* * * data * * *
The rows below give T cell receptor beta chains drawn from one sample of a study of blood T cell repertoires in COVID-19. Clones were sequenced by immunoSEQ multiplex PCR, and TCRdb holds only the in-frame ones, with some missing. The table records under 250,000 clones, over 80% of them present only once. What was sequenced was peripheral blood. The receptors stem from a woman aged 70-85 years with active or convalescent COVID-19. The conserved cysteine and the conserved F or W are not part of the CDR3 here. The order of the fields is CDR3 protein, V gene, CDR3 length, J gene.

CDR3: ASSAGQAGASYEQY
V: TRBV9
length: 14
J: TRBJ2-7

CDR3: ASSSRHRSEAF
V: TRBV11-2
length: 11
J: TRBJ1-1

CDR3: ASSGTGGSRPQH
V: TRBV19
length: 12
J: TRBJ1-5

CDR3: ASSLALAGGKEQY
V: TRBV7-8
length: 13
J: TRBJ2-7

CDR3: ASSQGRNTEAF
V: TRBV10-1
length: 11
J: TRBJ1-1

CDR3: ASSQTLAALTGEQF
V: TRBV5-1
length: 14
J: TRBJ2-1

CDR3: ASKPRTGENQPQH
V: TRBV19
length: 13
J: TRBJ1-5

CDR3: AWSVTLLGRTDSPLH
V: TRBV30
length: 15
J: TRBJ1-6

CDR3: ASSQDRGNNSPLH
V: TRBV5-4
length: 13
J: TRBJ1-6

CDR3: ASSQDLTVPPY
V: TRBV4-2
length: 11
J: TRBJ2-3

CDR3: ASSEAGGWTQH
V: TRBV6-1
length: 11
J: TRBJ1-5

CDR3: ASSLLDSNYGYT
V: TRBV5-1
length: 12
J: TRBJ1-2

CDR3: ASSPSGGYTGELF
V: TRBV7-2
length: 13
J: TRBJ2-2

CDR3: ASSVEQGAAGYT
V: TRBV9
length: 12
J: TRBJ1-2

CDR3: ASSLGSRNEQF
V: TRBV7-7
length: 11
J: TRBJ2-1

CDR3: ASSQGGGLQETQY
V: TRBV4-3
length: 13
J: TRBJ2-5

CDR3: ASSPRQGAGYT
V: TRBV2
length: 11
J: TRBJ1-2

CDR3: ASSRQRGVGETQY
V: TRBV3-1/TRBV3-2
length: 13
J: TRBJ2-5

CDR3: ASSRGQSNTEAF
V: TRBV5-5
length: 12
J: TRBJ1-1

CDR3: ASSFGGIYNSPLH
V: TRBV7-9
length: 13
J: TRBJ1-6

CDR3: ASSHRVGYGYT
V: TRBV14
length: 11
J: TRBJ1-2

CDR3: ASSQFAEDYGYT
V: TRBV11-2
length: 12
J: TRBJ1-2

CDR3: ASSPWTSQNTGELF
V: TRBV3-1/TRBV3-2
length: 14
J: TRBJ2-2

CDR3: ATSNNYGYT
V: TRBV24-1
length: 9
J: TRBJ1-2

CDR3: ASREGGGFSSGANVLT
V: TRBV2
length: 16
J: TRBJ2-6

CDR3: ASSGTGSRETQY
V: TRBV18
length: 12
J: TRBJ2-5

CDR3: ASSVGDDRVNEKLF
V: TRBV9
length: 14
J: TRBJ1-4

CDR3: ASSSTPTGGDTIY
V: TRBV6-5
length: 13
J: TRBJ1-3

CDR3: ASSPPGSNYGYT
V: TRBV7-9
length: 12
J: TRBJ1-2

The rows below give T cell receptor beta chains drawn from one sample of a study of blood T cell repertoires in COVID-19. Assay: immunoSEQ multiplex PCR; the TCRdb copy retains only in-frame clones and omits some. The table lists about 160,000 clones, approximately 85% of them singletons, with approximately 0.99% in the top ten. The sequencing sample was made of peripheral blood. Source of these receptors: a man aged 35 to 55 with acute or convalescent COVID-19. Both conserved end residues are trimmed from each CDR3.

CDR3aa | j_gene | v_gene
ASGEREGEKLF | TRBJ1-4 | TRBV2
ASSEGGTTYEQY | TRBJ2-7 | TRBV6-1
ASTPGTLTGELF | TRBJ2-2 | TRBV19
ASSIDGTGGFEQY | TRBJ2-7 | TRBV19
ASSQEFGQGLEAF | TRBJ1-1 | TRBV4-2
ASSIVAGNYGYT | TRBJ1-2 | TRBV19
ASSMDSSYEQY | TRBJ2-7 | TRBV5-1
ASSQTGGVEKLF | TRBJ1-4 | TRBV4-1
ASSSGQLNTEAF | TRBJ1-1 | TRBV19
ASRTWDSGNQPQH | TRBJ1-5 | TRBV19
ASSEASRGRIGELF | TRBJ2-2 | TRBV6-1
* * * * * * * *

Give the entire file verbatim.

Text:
The rows below give T cell receptor beta chains drawn from one sample of a study of blood T cell repertoires in COVID-19. Clones were sequenced by immunoSEQ multiplex PCR, and TCRdb holds only the in-frame ones, with some missing. The table records under 250,000 clones, over 80% of them present only once. What was sequenced was peripheral blood. The receptors stem from a woman aged 70-85 years with active or convalescent COVID-19. The conserved cysteine and the conserved F or W are not part of the CDR3 here. The order of the fields is CDR3 protein, V gene, CDR3 length, J gene.

CDR3: ASSAGQAGASYEQY
V: TRBV9
length: 14
J: TRBJ2-7

CDR3: ASSSRHRSEAF
V: TRBV11-2
length: 11
J: TRBJ1-1

CDR3: ASSGTGGSRPQH
V: TRBV19
length: 12
J: TRBJ1-5

CDR3: ASSLALAGGKEQY
V: TRBV7-8
length: 13
J: TRBJ2-7

CDR3: ASSQGRNTEAF
V: TRBV10-1
length: 11
J: TRBJ1-1

CDR3: ASSQTLAALTGEQF
V: TRBV5-1
length: 14
J: TRBJ2-1

CDR3: ASKPRTGENQPQH
V: TRBV19
length: 13
J: TRBJ1-5

CDR3: AWSVTLLGRTDSPLH
V: TRBV30
length: 15
J: TRBJ1-6

CDR3: ASSQDRGNNSPLH
V: TRBV5-4
length: 13
J: TRBJ1-6

CDR3: ASSQDLTVPPY
V: TRBV4-2
length: 11
J: TRBJ2-3

CDR3: ASSEAGGWTQH
V: TRBV6-1
length: 11
J: TRBJ1-5

CDR3: ASSLLDSNYGYT
V: TRBV5-1
length: 12
J: TRBJ1-2

CDR3: ASSPSGGYTGELF
V: TRBV7-2
length: 13
J: TRBJ2-2

CDR3: ASSVEQGAAGYT
V: TRBV9
length: 12
J: TRBJ1-2

CDR3: ASSLGSRNEQF
V: TRBV7-7
length: 11
J: TRBJ2-1

CDR3: ASSQGGGLQETQY
V: TRBV4-3
length: 13
J: TRBJ2-5

CDR3: ASSPRQGAGYT
V: TRBV2
length: 11
J: TRBJ1-2

CDR3: ASSRQRGVGETQY
V: TRBV3-1/TRBV3-2
length: 13
J: TRBJ2-5

CDR3: ASSRGQSNTEAF
V: TRBV5-5
length: 12
J: TRBJ1-1

CDR3: ASSFGGIYNSPLH
V: TRBV7-9
length: 13
J: TRBJ1-6

CDR3: ASSHRVGYGYT
V: TRBV14
length: 11
J: TRBJ1-2

CDR3: ASSQFAEDYGYT
V: TRBV11-2
length: 12
J: TRBJ1-2

CDR3: ASSPWTSQNTGELF
V: TRBV3-1/TRBV3-2
length: 14
J: TRBJ2-2

CDR3: ATSNNYGYT
V: TRBV24-1
length: 9
J: TRBJ1-2

CDR3: ASREGGGFSSGANVLT
V: TRBV2
length: 16
J: TRBJ2-6

CDR3: ASSGTGSRETQY
V: TRBV18
length: 12
J: TRBJ2-5

CDR3: ASSVGDDRVNEKLF
V: TRBV9
length: 14
J: TRBJ1-4

CDR3: ASSSTPTGGDTIY
V: TRBV6-5
length: 13
J: TRBJ1-3

CDR3: ASSPPGSNYGYT
V: TRBV7-9
length: 12
J: TRBJ1-2

The rows below give T cell receptor beta chains drawn from one sample of a study of blood T cell repertoires in COVID-19. Assay: immunoSEQ multiplex PCR; the TCRdb copy retains only in-frame clones and omits some. The table lists about 160,000 clones, approximately 85% of them singletons, with approximately 0.99% in the top ten. The sequencing sample was made of peripheral blood. Source of these receptors: a man aged 35 to 55 with acute or convalescent COVID-19. Both conserved end residues are trimmed from each CDR3.

CDR3aa | j_gene | v_gene
ASGEREGEKLF | TRBJ1-4 | TRBV2
ASSEGGTTYEQY | TRBJ2-7 | TRBV6-1
ASTPGTLTGELF | TRBJ2-2 | TRBV19
ASSIDGTGGFEQY | TRBJ2-7 | TRBV19
ASSQEFGQGLEAF | TRBJ1-1 | TRBV4-2
ASSIVAGNYGYT | TRBJ1-2 | TRBV19
ASSMDSSYEQY | TRBJ2-7 | TRBV5-1
ASSQTGGVEKLF | TRBJ1-4 | TRBV4-1
ASSSGQLNTEAF | TRBJ1-1 | TRBV19
ASRTWDSGNQPQH | TRBJ1-5 | TRBV19
ASSEASRGRIGELF | TRBJ2-2 | TRBV6-1